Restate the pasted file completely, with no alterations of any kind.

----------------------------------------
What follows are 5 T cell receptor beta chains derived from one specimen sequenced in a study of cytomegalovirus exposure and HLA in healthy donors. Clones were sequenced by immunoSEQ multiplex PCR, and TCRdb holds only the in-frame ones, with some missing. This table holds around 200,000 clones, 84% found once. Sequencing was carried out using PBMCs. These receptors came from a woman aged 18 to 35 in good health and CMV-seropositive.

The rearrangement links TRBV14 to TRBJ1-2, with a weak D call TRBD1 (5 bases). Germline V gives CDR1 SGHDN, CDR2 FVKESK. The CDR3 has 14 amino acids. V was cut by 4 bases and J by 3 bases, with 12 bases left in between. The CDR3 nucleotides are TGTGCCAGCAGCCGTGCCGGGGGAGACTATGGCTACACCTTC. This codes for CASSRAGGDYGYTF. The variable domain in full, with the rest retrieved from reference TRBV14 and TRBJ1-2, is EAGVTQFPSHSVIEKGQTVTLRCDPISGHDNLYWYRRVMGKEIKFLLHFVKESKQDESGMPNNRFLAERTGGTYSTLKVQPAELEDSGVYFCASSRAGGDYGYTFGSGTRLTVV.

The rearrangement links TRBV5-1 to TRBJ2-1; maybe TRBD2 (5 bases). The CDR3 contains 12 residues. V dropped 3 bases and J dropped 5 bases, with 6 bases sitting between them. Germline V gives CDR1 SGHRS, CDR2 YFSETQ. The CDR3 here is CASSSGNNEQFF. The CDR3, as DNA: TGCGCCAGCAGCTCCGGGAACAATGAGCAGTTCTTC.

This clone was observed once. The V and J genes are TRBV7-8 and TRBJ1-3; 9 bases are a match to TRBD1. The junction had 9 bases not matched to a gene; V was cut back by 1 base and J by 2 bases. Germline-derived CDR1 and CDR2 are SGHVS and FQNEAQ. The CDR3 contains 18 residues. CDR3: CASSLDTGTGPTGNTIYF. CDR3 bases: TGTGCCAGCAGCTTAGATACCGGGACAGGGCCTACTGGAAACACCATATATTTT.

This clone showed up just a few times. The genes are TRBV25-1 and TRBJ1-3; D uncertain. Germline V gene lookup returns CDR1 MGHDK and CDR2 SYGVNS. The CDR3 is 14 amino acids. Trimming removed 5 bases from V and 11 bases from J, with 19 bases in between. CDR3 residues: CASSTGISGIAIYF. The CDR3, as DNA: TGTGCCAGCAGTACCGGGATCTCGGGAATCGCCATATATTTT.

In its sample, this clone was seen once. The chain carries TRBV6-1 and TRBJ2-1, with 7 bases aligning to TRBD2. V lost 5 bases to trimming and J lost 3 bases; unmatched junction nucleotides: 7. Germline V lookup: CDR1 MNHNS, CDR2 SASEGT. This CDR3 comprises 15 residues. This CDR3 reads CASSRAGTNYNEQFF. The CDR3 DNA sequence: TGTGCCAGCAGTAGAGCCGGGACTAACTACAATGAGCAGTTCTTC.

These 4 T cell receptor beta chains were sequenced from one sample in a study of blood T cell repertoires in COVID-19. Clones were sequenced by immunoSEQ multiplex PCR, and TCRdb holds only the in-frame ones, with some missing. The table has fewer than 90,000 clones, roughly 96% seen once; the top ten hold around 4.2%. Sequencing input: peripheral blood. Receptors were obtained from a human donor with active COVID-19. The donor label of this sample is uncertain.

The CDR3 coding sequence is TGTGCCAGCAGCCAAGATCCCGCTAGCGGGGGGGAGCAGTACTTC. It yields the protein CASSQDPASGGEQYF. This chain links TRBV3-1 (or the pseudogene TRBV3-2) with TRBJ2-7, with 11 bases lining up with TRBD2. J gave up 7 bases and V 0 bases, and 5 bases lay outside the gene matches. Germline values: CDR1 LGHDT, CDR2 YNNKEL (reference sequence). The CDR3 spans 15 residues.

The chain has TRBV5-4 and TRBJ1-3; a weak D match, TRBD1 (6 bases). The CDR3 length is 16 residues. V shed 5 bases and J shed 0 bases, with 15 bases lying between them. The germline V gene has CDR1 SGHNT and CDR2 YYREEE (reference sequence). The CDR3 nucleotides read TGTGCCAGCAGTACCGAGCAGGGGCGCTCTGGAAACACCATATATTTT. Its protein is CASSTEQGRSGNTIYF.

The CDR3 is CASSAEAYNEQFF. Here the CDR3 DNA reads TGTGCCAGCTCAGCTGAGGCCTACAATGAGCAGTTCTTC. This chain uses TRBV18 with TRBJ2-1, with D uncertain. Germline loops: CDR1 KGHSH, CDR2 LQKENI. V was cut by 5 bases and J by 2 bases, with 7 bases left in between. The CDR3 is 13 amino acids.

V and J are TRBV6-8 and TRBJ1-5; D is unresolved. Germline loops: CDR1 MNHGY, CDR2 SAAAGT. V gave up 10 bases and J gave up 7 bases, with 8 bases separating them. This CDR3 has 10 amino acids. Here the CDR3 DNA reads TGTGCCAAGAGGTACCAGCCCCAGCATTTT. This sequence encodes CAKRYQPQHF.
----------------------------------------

What follows are 5 T cell receptor beta chains derived from one specimen sequenced in a study of cytomegalovirus exposure and HLA in healthy donors. Clones were sequenced by immunoSEQ multiplex PCR, and TCRdb holds only the in-frame ones, with some missing. This table holds around 200,000 clones, 84% found once. Sequencing was carried out using PBMCs. These receptors came from a woman aged 18 to 35 in good health and CMV-seropositive.

The rearrangement links TRBV14 to TRBJ1-2, with a weak D call TRBD1 (5 bases). Germline V gives CDR1 SGHDN, CDR2 FVKESK. The CDR3 has 14 amino acids. V was cut by 4 bases and J by 3 bases, with 12 bases left in between. The CDR3 nucleotides are TGTGCCAGCAGCCGTGCCGGGGGAGACTATGGCTACACCTTC. This codes for CASSRAGGDYGYTF. The variable domain in full, with the rest retrieved from reference TRBV14 and TRBJ1-2, is EAGVTQFPSHSVIEKGQTVTLRCDPISGHDNLYWYRRVMGKEIKFLLHFVKESKQDESGMPNNRFLAERTGGTYSTLKVQPAELEDSGVYFCASSRAGGDYGYTFGSGTRLTVV.

The rearrangement links TRBV5-1 to TRBJ2-1; maybe TRBD2 (5 bases). The CDR3 contains 12 residues. V dropped 3 bases and J dropped 5 bases, with 6 bases sitting between them. Germline V gives CDR1 SGHRS, CDR2 YFSETQ. The CDR3 here is CASSSGNNEQFF. The CDR3, as DNA: TGCGCCAGCAGCTCCGGGAACAATGAGCAGTTCTTC.

This clone was observed once. The V and J genes are TRBV7-8 and TRBJ1-3; 9 bases are a match to TRBD1. The junction had 9 bases not matched to a gene; V was cut back by 1 base and J by 2 bases. Germline-derived CDR1 and CDR2 are SGHVS and FQNEAQ. The CDR3 contains 18 residues. CDR3: CASSLDTGTGPTGNTIYF. CDR3 bases: TGTGCCAGCAGCTTAGATACCGGGACAGGGCCTACTGGAAACACCATATATTTT.

This clone showed up just a few times. The genes are TRBV25-1 and TRBJ1-3; D uncertain. Germline V gene lookup returns CDR1 MGHDK and CDR2 SYGVNS. The CDR3 is 14 amino acids. Trimming removed 5 bases from V and 11 bases from J, with 19 bases in between. CDR3 residues: CASSTGISGIAIYF. The CDR3, as DNA: TGTGCCAGCAGTACCGGGATCTCGGGAATCGCCATATATTTT.

In its sample, this clone was seen once. The chain carries TRBV6-1 and TRBJ2-1, with 7 bases aligning to TRBD2. V lost 5 bases to trimming and J lost 3 bases; unmatched junction nucleotides: 7. Germline V lookup: CDR1 MNHNS, CDR2 SASEGT. This CDR3 comprises 15 residues. This CDR3 reads CASSRAGTNYNEQFF. The CDR3 DNA sequence: TGTGCCAGCAGTAGAGCCGGGACTAACTACAATGAGCAGTTCTTC.

These 4 T cell receptor beta chains were sequenced from one sample in a study of blood T cell repertoires in COVID-19. Clones were sequenced by immunoSEQ multiplex PCR, and TCRdb holds only the in-frame ones, with some missing. The table has fewer than 90,000 clones, roughly 96% seen once; the top ten hold around 4.2%. Sequencing input: peripheral blood. Receptors were obtained from a human donor with active COVID-19. The donor label of this sample is uncertain.

The CDR3 coding sequence is TGTGCCAGCAGCCAAGATCCCGCTAGCGGGGGGGAGCAGTACTTC. It yields the protein CASSQDPASGGEQYF. This chain links TRBV3-1 (or the pseudogene TRBV3-2) with TRBJ2-7, with 11 bases lining up with TRBD2. J gave up 7 bases and V 0 bases, and 5 bases lay outside the gene matches. Germline values: CDR1 LGHDT, CDR2 YNNKEL (reference sequence). The CDR3 spans 15 residues.

The chain has TRBV5-4 and TRBJ1-3; a weak D match, TRBD1 (6 bases). The CDR3 length is 16 residues. V shed 5 bases and J shed 0 bases, with 15 bases lying between them. The germline V gene has CDR1 SGHNT and CDR2 YYREEE (reference sequence). The CDR3 nucleotides read TGTGCCAGCAGTACCGAGCAGGGGCGCTCTGGAAACACCATATATTTT. Its protein is CASSTEQGRSGNTIYF.

The CDR3 is CASSAEAYNEQFF. Here the CDR3 DNA reads TGTGCCAGCTCAGCTGAGGCCTACAATGAGCAGTTCTTC. This chain uses TRBV18 with TRBJ2-1, with D uncertain. Germline loops: CDR1 KGHSH, CDR2 LQKENI. V was cut by 5 bases and J by 2 bases, with 7 bases left in between. The CDR3 is 13 amino acids.

V and J are TRBV6-8 and TRBJ1-5; D is unresolved. Germline loops: CDR1 MNHGY, CDR2 SAAAGT. V gave up 10 bases and J gave up 7 bases, with 8 bases separating them. This CDR3 has 10 amino acids. Here the CDR3 DNA reads TGTGCCAAGAGGTACCAGCCCCAGCATTTT. This sequence encodes CAKRYQPQHF.